If you are seriously considering a premium 14-inch ultrabook for your business, you just can’t miss on the Latitude 14 7480. The notebook offers excellent build quality, long battery life, enough I/O when you get back to the office and, of course, comfortable input devices. But like every laptop out there, the Latitude 7480 has its drawbacks so we are here to take a closer look and try to find them.
When looking for a 14-inch notebook, a few come to mind that are not only more affordable but more powerful as well. For example, the ASUS ZenBook UX410UQ and Acer’s Swift 5 are excellent examples of portable and reliable business solutions with everything you’d need from a business laptop. But if you are strictly looking for a business laptop with the trackstick in the middle of the keyboard and the fingerprint scanner for security reasons, well spending so much money on the Latitude 7480 kind of makes sense. Also, if you opt for the more powerful configuration with Core i7-7600U, you can benefit from Intel’s vPro technologies. In this case, the price tag puts in the same category as Lenovo’s iconic ThinkPad T470 notebook, which sports a similar set of features and delivers the same performance. So the question here is, which one is more comfortable for typing, using on the go, is more portable and more importantly, has the better display. We find out in the thorough review below.
You can find the available configurations and their prices here: http://amzn.to/2ibc6Zv
The notebook comes in a standard box containing all the usual user manuals, DVD with drivers, the AC adapter and a power cord.
Design and construction
The Latitude 7480 adopts a minimalistic, strict and clean design without any distractions. The body and the lid are made of aluminum alloy but are covered in slightly rubberized matte paint that helps with the grip, feels great but also is a fingerprint magnet. What surprised us the most, however, is the relatively lower weight and thickness compared to the Lenovo ThinkPad T470. In fact, the Latitude 7480 has larger battery, which should have tipped the scale even further.
Anyway, the lid’s construction is rigid and withstands our bending and torsion tests quite well. Although the lid gives in when pressed in the middle, ripples don’t appear on the LCD screen, which, by the way, offers thin side bezels, lower chin and about average upper bezel so it can integrate the webcam. The single-hinge design provides smooth movements up to 180-degree and keeps the lid firmly in place. Unfortunately, opening the notebook with one hand is impossible. As for the bottom piece, it’s made of aluminum sheet covered in the same matte finish but a thinner layer is applied so you can feel the metal beneath. There are a few vents providing the extra airflow for the cooling system and two grill openings for the loudspeakers.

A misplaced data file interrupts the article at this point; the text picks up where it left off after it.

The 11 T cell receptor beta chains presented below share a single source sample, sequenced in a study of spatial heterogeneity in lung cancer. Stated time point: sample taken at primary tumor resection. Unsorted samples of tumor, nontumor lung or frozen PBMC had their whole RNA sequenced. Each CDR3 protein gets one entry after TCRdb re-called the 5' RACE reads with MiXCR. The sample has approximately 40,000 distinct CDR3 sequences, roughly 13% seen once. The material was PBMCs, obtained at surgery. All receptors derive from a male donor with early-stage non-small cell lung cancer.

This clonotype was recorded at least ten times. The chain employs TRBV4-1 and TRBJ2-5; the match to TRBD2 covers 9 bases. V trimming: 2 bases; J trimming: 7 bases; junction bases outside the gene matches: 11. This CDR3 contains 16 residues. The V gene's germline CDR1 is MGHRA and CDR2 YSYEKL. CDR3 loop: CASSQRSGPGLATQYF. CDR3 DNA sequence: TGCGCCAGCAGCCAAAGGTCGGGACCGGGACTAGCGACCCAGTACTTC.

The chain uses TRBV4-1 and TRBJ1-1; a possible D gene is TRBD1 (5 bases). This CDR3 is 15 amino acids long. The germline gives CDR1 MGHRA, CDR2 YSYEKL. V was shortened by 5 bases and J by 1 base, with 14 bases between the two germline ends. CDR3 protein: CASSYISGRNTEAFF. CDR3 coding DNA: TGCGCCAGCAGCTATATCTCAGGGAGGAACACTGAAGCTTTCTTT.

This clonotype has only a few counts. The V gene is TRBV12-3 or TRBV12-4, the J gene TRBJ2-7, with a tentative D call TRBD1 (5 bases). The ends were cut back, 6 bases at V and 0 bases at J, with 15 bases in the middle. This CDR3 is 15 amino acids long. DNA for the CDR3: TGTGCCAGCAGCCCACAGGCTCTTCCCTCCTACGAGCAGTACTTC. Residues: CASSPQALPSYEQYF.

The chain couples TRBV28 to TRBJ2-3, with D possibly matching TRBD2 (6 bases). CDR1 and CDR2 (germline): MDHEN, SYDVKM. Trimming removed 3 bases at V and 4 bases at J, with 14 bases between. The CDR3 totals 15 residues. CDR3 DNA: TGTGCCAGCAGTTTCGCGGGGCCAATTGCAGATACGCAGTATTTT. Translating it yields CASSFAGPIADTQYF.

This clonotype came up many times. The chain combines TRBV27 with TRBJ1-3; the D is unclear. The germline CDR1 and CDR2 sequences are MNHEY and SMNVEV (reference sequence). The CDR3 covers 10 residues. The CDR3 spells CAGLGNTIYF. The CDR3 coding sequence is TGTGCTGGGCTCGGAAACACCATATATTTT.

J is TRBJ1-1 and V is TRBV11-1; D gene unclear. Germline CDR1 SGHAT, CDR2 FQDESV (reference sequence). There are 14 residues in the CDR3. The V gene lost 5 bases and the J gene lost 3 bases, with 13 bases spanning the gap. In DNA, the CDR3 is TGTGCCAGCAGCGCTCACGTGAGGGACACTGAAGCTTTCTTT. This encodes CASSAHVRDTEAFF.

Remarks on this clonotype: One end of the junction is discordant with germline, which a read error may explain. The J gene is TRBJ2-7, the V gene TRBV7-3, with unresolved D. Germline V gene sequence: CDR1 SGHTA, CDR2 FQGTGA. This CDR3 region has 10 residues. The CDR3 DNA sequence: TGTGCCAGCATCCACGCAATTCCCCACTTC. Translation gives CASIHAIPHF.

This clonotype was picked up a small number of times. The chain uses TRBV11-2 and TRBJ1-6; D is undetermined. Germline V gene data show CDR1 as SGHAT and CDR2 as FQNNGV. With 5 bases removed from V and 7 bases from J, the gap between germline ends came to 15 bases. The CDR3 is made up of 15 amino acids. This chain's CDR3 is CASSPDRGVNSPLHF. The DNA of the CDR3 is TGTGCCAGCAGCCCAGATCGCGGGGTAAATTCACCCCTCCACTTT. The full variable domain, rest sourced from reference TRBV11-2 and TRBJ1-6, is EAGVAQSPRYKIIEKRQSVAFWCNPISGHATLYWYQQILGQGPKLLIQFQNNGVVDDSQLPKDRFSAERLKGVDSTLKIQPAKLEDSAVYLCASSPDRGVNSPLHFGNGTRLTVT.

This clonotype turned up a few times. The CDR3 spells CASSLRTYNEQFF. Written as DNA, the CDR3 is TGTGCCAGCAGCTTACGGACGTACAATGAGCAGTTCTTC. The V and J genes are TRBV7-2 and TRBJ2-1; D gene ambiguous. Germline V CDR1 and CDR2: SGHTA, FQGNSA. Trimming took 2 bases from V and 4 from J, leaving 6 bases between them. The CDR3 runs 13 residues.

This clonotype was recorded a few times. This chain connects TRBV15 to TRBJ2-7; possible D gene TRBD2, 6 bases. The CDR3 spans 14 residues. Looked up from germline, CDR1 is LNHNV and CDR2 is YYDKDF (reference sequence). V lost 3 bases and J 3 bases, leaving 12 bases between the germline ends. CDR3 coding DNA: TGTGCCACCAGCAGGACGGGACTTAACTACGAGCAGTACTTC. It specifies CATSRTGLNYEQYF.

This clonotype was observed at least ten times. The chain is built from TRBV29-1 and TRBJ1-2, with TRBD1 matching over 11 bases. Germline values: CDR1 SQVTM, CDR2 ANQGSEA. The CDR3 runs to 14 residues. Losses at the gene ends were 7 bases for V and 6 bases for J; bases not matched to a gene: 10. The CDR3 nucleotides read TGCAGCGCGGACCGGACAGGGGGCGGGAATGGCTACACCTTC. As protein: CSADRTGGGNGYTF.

The sides measure at just 17 mm but accommodate all of the I/O you’d need from a 14-inch or 15-inch laptop. The left side has the DC charging port, USB-C 3.1 (Gen 2) with Thunderbolt and DisplayPort support, full-sized HDMI, and two USB 3.0 connectors along with the smart card reader. The right side offers the much-needed RJ-45 for cable Internet connection, another USB 3.0 connector, a microSD card reader, 3.5 mm audio jack and a SIM card tray for the LTE connectivity. Not only does the laptop provide a wide range of connectivity options but the ports are evenly distributed on the left and right.
The interior is also of high quality as the base doesn’t flex or bend at any point. It’s extremely rigid and feels nice due to the matte soft-touch finish, which again, is a fingerprint magnet. That’s always the downside of these sorts of paints. Anyway, the keyboard is just excellent – long key travel, clicky tactile feedback, discreet LED backlight, slightly concaved keycaps that fit your finger perfectly and all the shortcuts you’d need on a business-oriented laptop. We honestly can’t think of anything bad to say about the keyboard. However, the trackstick’s positioning isn’t ideal. For instance, we found ourselves pressing the left mouse button at the bottom of the trackpad with our palm when using the trackstick. So the latter should be moved upwards or the touchpad should be a single plate without dedicated mouse buttons. Also, the slightly concaved surface below the spacebar obstructs the normal usage of the mouse buttons dedicated to the pointing stick. The touchpad itself, on the other hand, is also near-perfect. It’s responsive, accurate and the mouse buttons provide deep and clicky feedback. Still, the gliding surface of the trackpad isn’t optimal and if your hands are moist, you will have some trouble sliding.
The laptop’s build quality is just superb and it’s exactly what you’d expect from an ultrabook in this price range. Our only small complaint is the overly tightened hinge and the suboptimal placement of the pointing stick and the mouse buttons. In any case, the build should provide excellent durability and comfort for working on the go.
Disassembly, maintenance and upgrade options
Even though the notebook has no service lids at the bottom, the maintenance and upgrades are hassle-free. There’s no need for a full disassembly – just unscrew all the bolts around the chassis and pry it up gently.
Storage upgrades – 2.5-inch HDD/SSD, M.2 SSD
Like most 14-inchers, the Latitude 14 7480 offers only an M.2 SSD slot (located right next to the battery) – no 2.5-inch drive bay, unfortunately. Anyway, SSDs with the 2280 standard fit in while the motherboard itself supports PCIe NVMe SSDs. However, our unit shipped with SanDisk X400 M.2 running on SATA III controller, which is a big let-down since the laptop falls into the premium segment.
|M.2 slot||256GB SanDisk X400 M.2 SATA SSD (2280)||Upgrade options|